Our natural tendency is to see things dualistically as pairs of opposites, like black and white, good and bad, body and mind. To a large extent this governs our thinking, and perhaps distorts it.
In practical terms for example, we either believe something or we disbelieve it. In fact, a third attitude is possible, and in many cases is more useful to us - an open minded approach. The fact that we don't have a common word for 'neither believe nor disbelieve' is a good illustration of our more general blindness to this third aspect of things.
A couple more examples of this blindness (think about it before you peek at the answers!):
That last example illustrates the subtlety of the third aspect. It is often something we take for granted or overlook, and yet it is crucial to a real understanding of the situation.
There are threenesses in many traditions, and the three go under various names: active, passive and neutral, or affirming, denying and reconciling. All three are equally important to an event.
The most basic physical interactions occur when two things get near to one another. When this happens, the form of the things may change, and their energy states may change.
For example two billiard balls collide, changing their path and momentum; two hydrogen atoms form a chemical bond, releasing some energy; a photon of light strikes a hydrogen atom causing the electron and proton to part company, absorbing energy from the photon; in a later interaction the proton and electron may rejoin, releasing energy in the form of a photon.
The three elements of this type of interaction are:
In the moment of interaction, the material form and the energy state are usually transformed. The physical proximity remains unchanged by the interaction (even though they may be moving apart, the two things are still next to each other directly after they interact).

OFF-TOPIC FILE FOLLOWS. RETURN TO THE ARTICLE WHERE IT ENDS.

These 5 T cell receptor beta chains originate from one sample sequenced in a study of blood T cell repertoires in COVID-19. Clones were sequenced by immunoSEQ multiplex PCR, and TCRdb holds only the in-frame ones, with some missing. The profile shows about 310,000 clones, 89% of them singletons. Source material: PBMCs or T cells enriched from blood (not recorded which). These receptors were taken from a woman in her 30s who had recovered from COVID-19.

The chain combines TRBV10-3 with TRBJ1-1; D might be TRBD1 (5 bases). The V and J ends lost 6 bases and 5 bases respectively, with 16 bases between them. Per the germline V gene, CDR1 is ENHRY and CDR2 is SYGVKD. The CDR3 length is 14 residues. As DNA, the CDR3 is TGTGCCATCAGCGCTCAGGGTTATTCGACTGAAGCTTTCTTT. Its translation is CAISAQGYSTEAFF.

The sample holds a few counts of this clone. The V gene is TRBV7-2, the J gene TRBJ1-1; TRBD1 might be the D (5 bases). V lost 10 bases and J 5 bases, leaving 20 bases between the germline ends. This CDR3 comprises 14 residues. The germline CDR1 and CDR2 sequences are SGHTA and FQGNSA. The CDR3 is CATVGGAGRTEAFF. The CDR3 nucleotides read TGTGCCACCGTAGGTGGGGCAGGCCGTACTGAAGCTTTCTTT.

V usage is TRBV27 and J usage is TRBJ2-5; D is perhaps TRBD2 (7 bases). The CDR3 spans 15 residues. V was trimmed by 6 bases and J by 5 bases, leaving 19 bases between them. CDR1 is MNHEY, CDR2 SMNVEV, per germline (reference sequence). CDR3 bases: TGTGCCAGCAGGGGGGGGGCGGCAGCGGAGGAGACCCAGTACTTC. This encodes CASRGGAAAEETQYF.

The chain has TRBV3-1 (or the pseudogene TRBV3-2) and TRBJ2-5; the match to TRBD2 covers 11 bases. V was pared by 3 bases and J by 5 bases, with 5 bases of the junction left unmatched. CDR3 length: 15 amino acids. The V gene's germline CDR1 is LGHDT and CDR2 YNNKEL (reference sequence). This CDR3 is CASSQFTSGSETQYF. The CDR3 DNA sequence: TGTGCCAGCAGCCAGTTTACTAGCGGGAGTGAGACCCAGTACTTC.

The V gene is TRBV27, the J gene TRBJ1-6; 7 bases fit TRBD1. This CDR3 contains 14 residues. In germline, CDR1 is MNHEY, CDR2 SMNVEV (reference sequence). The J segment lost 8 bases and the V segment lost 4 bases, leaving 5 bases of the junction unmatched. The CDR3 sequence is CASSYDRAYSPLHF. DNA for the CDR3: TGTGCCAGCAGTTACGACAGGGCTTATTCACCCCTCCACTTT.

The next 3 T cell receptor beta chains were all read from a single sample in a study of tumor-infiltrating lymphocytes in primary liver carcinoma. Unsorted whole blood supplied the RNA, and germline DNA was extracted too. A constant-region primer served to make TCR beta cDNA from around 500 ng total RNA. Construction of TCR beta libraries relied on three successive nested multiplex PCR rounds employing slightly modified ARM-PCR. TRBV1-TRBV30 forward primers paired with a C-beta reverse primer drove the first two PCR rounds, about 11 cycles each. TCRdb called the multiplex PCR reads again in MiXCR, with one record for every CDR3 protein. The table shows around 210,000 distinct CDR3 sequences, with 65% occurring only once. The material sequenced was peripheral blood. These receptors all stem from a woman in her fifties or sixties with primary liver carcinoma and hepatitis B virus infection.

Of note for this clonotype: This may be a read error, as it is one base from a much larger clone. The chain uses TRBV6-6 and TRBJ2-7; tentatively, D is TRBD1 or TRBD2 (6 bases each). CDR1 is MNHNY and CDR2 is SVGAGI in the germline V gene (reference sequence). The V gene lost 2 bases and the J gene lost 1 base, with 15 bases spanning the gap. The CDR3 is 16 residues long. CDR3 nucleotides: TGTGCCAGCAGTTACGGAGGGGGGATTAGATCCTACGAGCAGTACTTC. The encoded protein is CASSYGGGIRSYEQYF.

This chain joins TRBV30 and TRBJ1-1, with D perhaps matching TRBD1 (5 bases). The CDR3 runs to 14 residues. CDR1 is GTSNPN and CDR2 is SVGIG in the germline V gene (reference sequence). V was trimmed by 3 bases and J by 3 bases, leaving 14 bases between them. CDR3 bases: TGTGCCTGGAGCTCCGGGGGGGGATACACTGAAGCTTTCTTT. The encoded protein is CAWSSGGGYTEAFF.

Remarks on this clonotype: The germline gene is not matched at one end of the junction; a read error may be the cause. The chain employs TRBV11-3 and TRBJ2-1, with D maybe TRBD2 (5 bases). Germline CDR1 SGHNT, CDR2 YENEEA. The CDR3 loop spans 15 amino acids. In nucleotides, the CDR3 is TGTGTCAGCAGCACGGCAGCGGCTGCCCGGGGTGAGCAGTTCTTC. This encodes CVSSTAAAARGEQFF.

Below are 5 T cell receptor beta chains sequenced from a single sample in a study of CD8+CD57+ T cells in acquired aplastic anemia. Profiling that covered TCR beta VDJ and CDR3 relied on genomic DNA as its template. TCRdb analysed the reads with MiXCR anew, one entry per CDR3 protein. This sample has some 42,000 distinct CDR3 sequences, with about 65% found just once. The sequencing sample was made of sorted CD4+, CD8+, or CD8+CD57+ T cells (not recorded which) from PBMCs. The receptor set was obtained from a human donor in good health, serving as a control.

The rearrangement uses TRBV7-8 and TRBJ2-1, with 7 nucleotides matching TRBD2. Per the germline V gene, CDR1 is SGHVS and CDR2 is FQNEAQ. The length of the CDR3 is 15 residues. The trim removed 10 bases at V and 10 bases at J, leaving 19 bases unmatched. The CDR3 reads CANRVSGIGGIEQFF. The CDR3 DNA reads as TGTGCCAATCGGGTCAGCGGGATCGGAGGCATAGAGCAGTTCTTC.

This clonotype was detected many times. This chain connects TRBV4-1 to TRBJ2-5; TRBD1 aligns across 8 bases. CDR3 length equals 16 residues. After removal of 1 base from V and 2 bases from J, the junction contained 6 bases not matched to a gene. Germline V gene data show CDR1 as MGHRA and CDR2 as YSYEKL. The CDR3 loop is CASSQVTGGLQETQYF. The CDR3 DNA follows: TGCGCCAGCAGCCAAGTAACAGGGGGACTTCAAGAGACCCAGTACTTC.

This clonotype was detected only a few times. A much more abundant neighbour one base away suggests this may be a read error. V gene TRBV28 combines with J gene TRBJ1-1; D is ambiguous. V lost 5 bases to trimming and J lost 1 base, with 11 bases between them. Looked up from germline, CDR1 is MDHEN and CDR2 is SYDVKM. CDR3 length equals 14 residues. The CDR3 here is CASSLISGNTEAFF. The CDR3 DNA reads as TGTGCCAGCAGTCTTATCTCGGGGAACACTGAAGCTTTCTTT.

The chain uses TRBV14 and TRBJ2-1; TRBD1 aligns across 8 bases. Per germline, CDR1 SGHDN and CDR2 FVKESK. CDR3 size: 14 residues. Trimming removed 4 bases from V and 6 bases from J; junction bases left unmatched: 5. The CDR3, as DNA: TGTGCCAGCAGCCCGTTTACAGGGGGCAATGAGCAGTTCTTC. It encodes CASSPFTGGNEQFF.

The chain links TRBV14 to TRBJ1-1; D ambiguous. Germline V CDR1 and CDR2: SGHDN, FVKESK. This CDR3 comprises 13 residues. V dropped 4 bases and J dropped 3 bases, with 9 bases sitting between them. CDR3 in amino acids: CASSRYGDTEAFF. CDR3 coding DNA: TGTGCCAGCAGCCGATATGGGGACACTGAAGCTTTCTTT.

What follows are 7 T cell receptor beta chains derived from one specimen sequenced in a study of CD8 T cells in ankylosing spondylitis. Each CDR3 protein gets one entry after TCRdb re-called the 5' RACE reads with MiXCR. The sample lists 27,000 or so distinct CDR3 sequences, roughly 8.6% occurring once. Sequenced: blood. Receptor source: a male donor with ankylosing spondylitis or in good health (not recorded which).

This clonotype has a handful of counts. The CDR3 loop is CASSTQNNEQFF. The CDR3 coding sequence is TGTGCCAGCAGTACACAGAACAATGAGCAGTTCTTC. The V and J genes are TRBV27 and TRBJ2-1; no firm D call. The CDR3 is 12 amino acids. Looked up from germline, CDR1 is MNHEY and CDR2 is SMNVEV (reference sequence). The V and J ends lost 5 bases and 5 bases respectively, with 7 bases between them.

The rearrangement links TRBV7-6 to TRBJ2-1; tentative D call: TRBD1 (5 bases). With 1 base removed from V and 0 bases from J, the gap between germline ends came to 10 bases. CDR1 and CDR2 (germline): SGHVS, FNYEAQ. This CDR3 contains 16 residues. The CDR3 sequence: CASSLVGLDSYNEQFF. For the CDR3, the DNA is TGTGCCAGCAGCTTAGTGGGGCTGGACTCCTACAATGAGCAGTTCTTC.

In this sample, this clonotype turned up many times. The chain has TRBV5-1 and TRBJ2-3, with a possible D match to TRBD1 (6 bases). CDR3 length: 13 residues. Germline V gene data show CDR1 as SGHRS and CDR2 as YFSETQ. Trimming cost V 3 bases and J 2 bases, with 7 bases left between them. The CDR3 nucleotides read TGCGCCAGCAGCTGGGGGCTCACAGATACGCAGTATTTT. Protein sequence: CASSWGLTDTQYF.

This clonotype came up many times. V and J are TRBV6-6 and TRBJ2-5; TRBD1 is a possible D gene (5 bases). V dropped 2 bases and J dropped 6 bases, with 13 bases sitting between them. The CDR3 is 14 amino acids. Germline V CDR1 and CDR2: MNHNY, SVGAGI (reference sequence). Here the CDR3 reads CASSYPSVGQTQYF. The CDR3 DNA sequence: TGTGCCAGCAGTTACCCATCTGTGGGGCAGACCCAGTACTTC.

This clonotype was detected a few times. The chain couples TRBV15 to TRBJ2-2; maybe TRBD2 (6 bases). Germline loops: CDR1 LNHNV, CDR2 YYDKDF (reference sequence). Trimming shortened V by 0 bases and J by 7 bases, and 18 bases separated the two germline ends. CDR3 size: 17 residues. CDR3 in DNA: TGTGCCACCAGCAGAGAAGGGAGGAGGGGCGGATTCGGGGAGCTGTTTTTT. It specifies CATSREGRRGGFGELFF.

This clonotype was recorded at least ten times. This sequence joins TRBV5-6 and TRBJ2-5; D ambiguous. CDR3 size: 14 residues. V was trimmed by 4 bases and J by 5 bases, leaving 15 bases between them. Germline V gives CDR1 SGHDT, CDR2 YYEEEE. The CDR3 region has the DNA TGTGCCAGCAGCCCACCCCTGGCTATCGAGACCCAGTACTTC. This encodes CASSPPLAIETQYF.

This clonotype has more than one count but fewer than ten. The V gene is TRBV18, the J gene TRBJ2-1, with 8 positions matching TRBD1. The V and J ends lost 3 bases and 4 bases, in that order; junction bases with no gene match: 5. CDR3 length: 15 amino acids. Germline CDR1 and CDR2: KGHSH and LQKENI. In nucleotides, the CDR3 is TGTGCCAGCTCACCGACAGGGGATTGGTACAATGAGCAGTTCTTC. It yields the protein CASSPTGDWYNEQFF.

In this case physical proximity is like a catalyst, something which is necessary for an interaction to take place, but which is not changed by the interaction.
What would the world be like if physical interactions were possible without the necessity for physical proximity? Everything would interact all at once, and the result would be an instantaneous steady state, the entropic 'heat death' of the universe. It would be like all the balls in a game of billiards coming to a halt immediately after the cue ball strikes, instead of bouncing around as they slowly lose energy through interactions. Catalysts make the universe interesting.
Perhaps catalysts are an example of the third aspect (reconciling, unifying, neutral) in action.
This page, and all contents, are Copyright (C) 1996 by Saros. The material may be used freely providing the source is acknowledged.
Question: How many sides does a coin have?
Answer: Three: obverse, reverse and the milled edge. (OK, so the analogy is a bit forced, but is it semantics or mind-set that makes us think two?)
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Question: What is required for a relationship? A man, a woman and...
Answer: What if the man is Charles Dickens and the woman is Madonna? They need to meet in order to have a relationship.
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